For the Series 2 model year introduced in 1981 a black and grey "Piccadilly/Candy Stripe" trim was used. This trim was first used on the  Series 1 Sunbeam Trio which was also Moonstone Blue. These new Series 2 cars had a more French look with larger headlamps, a new Talbot logo’d grille, new adjustable door mirrors and minor engine modification which had small increases in power and torque figures. In 1982 Moonstone blue became the only available colour. But you now had the choice of silver or black stripes. Sunbeam Ti's also shared the same trim and the same Moonstone paint.

By the winter of 1982/3 Avon Coachworks took a batch of 150 cars to produce a limited edition "Avon" model. These were to be retrimmed with plush material including new carpets and soundproofing. Colour scheme was Moonstone with the addition of Talbot Dark Blue bands top and bottom, and vinyl roof with sunroof. Original type green and yellow Lotus badges were fitted to the wings. Each Avon was to be registered from DDU 1Y to DDU 150Y with a limited edition number for each registration. In total only 57 cars were converted and sold with only 30 of those carrying a DDU number plus they weren’t sold in numerical order either! The others were sold on A, B and even a C plate.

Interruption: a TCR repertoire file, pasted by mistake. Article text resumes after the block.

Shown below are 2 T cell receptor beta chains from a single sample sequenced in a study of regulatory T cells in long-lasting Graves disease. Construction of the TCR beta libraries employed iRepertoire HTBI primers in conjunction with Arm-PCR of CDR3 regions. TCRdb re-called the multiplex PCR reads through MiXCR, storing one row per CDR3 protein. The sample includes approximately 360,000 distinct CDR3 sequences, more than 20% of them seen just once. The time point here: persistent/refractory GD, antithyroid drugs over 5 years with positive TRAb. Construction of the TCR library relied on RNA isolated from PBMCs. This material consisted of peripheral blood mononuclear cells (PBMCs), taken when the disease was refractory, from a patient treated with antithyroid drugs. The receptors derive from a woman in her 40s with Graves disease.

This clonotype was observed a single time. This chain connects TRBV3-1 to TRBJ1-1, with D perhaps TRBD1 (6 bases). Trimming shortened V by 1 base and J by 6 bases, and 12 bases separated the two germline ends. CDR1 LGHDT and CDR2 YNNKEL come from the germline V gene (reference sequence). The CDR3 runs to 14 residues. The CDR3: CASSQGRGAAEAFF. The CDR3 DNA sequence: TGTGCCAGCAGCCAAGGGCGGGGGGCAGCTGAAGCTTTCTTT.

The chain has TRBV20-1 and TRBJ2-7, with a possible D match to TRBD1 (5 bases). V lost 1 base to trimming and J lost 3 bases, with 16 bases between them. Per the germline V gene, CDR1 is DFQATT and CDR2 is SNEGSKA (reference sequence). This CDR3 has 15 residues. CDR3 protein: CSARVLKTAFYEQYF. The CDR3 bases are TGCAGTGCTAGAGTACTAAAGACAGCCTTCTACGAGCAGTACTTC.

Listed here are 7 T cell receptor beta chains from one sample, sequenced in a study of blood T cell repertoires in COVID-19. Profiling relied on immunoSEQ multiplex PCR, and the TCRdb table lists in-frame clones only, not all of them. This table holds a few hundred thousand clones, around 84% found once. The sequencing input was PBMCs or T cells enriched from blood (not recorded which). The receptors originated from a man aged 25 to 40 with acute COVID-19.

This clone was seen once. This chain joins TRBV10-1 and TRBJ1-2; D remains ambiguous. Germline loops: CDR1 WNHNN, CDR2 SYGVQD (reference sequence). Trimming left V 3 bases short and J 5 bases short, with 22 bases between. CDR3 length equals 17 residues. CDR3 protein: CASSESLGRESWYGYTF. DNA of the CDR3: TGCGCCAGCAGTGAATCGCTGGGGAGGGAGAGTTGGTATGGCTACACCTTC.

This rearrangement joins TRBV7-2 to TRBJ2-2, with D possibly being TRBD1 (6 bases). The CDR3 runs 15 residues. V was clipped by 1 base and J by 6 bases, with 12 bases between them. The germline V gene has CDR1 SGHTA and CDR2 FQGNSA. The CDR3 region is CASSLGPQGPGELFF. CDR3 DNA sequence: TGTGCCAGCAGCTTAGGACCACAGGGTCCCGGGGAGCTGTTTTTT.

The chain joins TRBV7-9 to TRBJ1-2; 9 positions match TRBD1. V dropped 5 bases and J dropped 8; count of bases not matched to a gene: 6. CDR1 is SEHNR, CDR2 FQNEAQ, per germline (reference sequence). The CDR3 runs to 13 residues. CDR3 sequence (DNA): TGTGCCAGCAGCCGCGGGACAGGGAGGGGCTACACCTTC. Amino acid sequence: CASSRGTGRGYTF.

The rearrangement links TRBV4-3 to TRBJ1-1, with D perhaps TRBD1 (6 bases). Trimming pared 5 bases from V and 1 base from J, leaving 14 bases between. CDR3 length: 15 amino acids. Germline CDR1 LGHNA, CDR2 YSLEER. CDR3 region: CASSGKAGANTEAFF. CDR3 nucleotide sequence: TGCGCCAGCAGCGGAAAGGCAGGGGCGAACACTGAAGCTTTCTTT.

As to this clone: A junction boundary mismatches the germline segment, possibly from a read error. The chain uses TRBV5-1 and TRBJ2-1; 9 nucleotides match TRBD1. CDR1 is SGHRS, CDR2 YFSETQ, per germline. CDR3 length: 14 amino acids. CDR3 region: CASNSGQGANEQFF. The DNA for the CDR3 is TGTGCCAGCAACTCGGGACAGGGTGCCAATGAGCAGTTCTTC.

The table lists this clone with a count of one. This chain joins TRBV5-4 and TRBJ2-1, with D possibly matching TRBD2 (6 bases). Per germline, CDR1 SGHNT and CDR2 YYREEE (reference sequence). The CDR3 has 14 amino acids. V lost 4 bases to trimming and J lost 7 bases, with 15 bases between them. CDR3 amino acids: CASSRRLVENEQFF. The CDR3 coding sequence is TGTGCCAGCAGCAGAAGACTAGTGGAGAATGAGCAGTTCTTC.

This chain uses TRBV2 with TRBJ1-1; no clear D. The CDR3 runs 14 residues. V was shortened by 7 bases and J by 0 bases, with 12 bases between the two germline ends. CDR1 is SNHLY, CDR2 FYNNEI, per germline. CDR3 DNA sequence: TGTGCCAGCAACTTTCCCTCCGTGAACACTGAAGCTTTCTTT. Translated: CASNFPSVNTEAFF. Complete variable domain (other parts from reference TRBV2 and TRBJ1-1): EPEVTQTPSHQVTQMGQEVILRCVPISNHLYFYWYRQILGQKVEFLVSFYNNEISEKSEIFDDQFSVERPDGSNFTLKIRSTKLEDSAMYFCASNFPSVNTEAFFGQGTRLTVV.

The final cars, were sold by ASOC Honorary Member Leon Gibbs at his dealership in Nuneaton Warwickshire. Cars registered from DAC 2Y to DAC 150Y and the spare Avon cars were sold at a reduced rate to the original prices.

Overall, Lotus claim to have built 2298 cars (1150 right-hand-drive) while Talbot claim a total of 2308. This discrepancy may be due to the building of several pre-production cars by Chrysler themselves at Coventry in early 1979.

Delivery statistics are as follows:

Country

1979

1980

1981

Total

UK

423

304

457

1184

Austria

14

1

0

15

Belgium

36

39

14

89

France

235

125

28

388

West Germany

52

121

31

204

Holland

20

10

0

30

Italy

32

291

68

391

Switzerland

4

0

0

4

Others

0

3

0

3

Totals

816

894

598

2308

1161 cars were sold in the first twelve consecutive months of production, meaning that the car genuinely qualified for inclusion in international rally competition. The Talbot Sunbeam Lotus took part in international rallying from 1979 to 1982 and won the World Championship for Talbot in 1981. Its most famous achievement was at the 1980 Lombard-RAC rally, Britain's round of the World Rally Championship, where Sunbeam Lotus cars finished 1st, 3rd and 4th.

The Works Cars were in order of appearance:

WRW 29S (2 Litre Pushrod) WRW 30S, DHP 835T, 290 CMM 75, EVC 666T, EVC 444T, KDU 111V, KDU 222V, KKV 444V, FHP 600T, NVC 444W, NVC 777W, PVC 999W, LAC 999V, KKV 394V, YHP 333X, BDU 111Y, BDU 222Y and SVC 333W which was used by the factory team as a development and recce car. 

The above text is copyright of the Avenger Sunbeam Owners Club. The original owners club for the Sunbeam Lotus formed in 1989.